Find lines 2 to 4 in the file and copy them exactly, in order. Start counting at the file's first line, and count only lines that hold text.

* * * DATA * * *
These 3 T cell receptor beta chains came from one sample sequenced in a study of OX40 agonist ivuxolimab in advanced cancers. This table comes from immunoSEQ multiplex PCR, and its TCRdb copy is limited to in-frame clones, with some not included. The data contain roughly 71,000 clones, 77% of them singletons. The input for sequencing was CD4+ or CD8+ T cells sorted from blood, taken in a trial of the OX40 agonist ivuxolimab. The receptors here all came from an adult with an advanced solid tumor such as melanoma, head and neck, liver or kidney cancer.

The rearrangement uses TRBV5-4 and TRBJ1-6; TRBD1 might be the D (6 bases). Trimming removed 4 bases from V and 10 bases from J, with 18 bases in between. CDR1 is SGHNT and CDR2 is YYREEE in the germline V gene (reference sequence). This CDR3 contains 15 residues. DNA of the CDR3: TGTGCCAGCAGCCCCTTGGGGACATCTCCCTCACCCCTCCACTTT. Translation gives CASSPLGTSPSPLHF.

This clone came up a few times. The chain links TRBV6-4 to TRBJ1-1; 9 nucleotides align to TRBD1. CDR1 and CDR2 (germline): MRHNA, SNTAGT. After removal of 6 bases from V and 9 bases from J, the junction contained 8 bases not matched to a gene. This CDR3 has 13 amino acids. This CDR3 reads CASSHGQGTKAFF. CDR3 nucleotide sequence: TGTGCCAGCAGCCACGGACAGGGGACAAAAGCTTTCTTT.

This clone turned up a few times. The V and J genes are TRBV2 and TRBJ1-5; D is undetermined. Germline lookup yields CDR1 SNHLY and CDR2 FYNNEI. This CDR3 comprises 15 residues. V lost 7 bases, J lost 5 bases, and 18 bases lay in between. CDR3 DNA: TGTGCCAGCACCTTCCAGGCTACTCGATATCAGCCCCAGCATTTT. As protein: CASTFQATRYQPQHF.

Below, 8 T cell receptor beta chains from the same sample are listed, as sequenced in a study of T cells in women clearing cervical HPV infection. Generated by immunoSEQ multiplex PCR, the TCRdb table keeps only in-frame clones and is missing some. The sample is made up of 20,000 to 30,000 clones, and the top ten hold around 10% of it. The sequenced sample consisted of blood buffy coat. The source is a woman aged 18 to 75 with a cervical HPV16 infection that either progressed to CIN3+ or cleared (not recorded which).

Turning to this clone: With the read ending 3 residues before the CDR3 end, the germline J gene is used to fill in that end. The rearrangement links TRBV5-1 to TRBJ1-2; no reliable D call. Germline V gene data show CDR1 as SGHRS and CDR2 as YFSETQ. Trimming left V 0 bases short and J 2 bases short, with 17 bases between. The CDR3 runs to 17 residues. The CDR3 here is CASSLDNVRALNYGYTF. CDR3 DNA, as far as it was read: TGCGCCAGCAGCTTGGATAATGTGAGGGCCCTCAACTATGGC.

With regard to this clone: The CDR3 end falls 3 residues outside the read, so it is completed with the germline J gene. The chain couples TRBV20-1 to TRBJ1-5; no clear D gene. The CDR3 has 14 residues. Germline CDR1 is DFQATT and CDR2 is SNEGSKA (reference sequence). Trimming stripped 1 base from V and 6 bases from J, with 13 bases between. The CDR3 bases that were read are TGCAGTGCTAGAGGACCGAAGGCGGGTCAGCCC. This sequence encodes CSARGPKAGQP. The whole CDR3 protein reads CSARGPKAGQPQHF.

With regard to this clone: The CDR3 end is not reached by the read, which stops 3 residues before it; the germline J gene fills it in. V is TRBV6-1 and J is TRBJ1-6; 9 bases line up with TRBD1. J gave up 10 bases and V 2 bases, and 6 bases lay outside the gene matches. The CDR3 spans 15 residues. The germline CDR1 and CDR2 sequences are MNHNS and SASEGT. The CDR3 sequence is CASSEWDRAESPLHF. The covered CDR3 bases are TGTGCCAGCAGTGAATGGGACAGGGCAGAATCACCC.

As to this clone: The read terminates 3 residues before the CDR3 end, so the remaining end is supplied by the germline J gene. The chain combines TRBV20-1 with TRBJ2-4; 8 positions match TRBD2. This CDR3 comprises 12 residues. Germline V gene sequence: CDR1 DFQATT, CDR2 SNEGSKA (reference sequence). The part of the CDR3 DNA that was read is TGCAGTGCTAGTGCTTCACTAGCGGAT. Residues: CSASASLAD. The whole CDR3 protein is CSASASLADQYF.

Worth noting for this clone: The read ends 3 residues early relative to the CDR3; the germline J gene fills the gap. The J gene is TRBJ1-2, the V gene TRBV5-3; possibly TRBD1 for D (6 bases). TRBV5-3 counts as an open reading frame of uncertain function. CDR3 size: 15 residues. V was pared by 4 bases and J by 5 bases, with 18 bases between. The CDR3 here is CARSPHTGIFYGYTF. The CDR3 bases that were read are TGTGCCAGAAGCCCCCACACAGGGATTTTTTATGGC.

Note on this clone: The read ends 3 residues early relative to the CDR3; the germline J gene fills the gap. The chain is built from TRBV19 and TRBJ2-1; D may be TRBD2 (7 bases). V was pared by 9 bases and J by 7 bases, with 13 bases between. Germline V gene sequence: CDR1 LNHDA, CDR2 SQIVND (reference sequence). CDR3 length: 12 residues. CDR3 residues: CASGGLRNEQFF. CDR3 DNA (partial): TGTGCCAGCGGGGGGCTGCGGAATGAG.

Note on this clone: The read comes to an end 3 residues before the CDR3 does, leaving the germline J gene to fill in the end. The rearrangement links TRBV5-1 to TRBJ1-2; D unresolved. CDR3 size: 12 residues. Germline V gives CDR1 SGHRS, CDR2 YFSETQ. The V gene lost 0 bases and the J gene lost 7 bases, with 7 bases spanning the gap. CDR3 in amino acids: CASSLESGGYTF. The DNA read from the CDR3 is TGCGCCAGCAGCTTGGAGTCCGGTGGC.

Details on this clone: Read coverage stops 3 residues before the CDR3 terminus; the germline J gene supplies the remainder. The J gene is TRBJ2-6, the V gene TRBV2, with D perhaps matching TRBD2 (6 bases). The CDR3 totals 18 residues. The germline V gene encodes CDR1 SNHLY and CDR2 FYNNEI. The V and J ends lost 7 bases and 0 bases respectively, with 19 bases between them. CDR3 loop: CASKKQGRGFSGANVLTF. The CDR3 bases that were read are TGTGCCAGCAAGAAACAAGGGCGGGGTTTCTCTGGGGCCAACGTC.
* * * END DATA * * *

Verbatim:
The rearrangement uses TRBV5-4 and TRBJ1-6; TRBD1 might be the D (6 bases). Trimming removed 4 bases from V and 10 bases from J, with 18 bases in between. CDR1 is SGHNT and CDR2 is YYREEE in the germline V gene (reference sequence). This CDR3 contains 15 residues. DNA of the CDR3: TGTGCCAGCAGCCCCTTGGGGACATCTCCCTCACCCCTCCACTTT. Translation gives CASSPLGTSPSPLHF.

This clone came up a few times. The chain links TRBV6-4 to TRBJ1-1; 9 nucleotides align to TRBD1. CDR1 and CDR2 (germline): MRHNA, SNTAGT. After removal of 6 bases from V and 9 bases from J, the junction contained 8 bases not matched to a gene. This CDR3 has 13 amino acids. This CDR3 reads CASSHGQGTKAFF. CDR3 nucleotide sequence: TGTGCCAGCAGCCACGGACAGGGGACAAAAGCTTTCTTT.

This clone turned up a few times. The V and J genes are TRBV2 and TRBJ1-5; D is undetermined. Germline lookup yields CDR1 SNHLY and CDR2 FYNNEI. This CDR3 comprises 15 residues. V lost 7 bases, J lost 5 bases, and 18 bases lay in between. CDR3 DNA: TGTGCCAGCACCTTCCAGGCTACTCGATATCAGCCCCAGCATTTT. As protein: CASTFQATRYQPQHF.